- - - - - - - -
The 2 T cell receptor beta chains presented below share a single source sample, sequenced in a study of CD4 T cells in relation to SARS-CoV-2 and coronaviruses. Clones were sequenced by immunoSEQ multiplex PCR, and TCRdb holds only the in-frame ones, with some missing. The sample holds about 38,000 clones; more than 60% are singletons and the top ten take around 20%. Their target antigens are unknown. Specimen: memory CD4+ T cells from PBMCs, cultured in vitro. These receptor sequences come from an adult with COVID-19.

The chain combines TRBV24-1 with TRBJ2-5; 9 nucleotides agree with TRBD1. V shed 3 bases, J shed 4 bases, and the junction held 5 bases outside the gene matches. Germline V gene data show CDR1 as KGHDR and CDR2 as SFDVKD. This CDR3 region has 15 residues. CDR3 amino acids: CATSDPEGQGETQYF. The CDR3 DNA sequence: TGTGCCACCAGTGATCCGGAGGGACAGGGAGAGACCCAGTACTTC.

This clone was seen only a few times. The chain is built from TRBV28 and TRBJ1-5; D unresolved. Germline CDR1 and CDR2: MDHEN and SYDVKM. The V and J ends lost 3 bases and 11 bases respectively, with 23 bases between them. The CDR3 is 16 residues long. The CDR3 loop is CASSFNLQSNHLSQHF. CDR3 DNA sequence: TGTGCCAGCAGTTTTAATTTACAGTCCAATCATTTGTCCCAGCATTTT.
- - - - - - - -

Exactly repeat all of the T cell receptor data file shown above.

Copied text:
The 2 T cell receptor beta chains presented below share a single source sample, sequenced in a study of CD4 T cells in relation to SARS-CoV-2 and coronaviruses. Clones were sequenced by immunoSEQ multiplex PCR, and TCRdb holds only the in-frame ones, with some missing. The sample holds about 38,000 clones; more than 60% are singletons and the top ten take around 20%. Their target antigens are unknown. Specimen: memory CD4+ T cells from PBMCs, cultured in vitro. These receptor sequences come from an adult with COVID-19.

The chain combines TRBV24-1 with TRBJ2-5; 9 nucleotides agree with TRBD1. V shed 3 bases, J shed 4 bases, and the junction held 5 bases outside the gene matches. Germline V gene data show CDR1 as KGHDR and CDR2 as SFDVKD. This CDR3 region has 15 residues. CDR3 amino acids: CATSDPEGQGETQYF. The CDR3 DNA sequence: TGTGCCACCAGTGATCCGGAGGGACAGGGAGAGACCCAGTACTTC.

This clone was seen only a few times. The chain is built from TRBV28 and TRBJ1-5; D unresolved. Germline CDR1 and CDR2: MDHEN and SYDVKM. The V and J ends lost 3 bases and 11 bases respectively, with 23 bases between them. The CDR3 is 16 residues long. The CDR3 loop is CASSFNLQSNHLSQHF. CDR3 DNA sequence: TGTGCCAGCAGTTTTAATTTACAGTCCAATCATTTGTCCCAGCATTTT.